Tuesday, September 9, 2008


Well, it's still 19 August 2008 on this blog at about 11.00 am, UK time. Having already met Yvonne at her house after a nearly disastrous walkabout, I could finally settle down and get to work. Yvonne lives in a nice Cottage in this village and all the cottages and manors look so stately. Looking back, the documentaries and BBC programs have not failed to paint the right picture. I really am loving it here, in the UK. Cool weather with overcast clouds that keep on moving with the passing breeze, excellent scenery and imagery.

"I'm terribly sorry about the weather", Yvonne apologized.

"No, please don't be. Coming from the tropics, I must say, what lovely weather we are having!", I exclaimed.

And we laughed.

Really, even though Yvonne is now 95 years old, she was very active around the house and she even tended to her own garden, making compost and everything! We sat down on her dining table and began chatting about her father (Brig. Gen. Arthur Benison Hubback) and was supposed to discuss her uncle's history (Mr. Theodore Rathbone Hubback) tomorrow. However, as both of us were pretty excited about the whole event, everything got intertwined, unintentionally.

As it was about lunch time, Yvonne promised me a very typical English Lunch. We had Traditional Fish Pie (A combination of mashed potatoes, trout, haddock and herbs, covered with cheese and baked till brown) with Vegetables from her Garden. Oh My! That was utterly delicious. Any 5 Star Fine Dining Restaurant back home in Malaysia would have paled in comparison. As luck would have it, for dessert we had Fresh Strawberries and Clotted Cream .... simply heaven. I am now wishing for more helpings!

Later, Yvonne was showing me some of her family history, she handed me a tattered photo. Taiping Golf Club. Taiping? I wondered. Taiping, Perak, Malaysia? The place which is known to have the highest rain fall in Malaysia? Isn't this coincidental as to the weather in the UK at current?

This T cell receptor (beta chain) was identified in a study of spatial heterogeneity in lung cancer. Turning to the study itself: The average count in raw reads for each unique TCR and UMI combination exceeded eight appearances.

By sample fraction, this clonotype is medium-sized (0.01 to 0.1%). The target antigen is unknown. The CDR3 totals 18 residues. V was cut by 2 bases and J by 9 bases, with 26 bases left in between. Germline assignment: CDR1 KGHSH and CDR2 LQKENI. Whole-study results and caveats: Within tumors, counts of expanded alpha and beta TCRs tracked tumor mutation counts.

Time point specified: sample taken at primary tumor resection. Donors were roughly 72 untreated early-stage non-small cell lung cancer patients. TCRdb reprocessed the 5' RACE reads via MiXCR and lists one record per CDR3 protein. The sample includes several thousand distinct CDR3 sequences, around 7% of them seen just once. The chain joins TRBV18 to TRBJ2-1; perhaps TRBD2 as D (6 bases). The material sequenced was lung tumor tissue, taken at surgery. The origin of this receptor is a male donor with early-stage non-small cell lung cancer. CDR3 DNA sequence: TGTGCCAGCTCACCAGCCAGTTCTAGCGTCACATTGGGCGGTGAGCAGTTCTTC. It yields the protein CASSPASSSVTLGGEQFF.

Yvonne told me that the Taiping Golf Club was a small shack back then and the members decided to put in some money to build a new golf club. She also mentioned to me that she actually 'lent' the picture to the Club itself a few years ago, and she wrote to them to have it back. After a few months, they did return it to her. That's very nice and ethical. In actual fact, Yvonne has also contributed some of her family's personal belongings to various causes and museums in the region and I am indeed in awe of her generosity in a time and age when money seems to be at the crux of everything.


Prior to construction of The Kuala Lumpur Train Station, the Colonial Office had instructed A. B. Hubback that all materials especially the steel columns used for the actual station must conform to British Standards. This standard calls for the use of steel columns that were, technically, to be able to withstand the combined pressure of snow as deep as 6 feet. Yvonne tells me that her father at that time thought this was rather 'odd' as Malaya was in the tropics (I would too), but still went ahead in conforming with the requirements.

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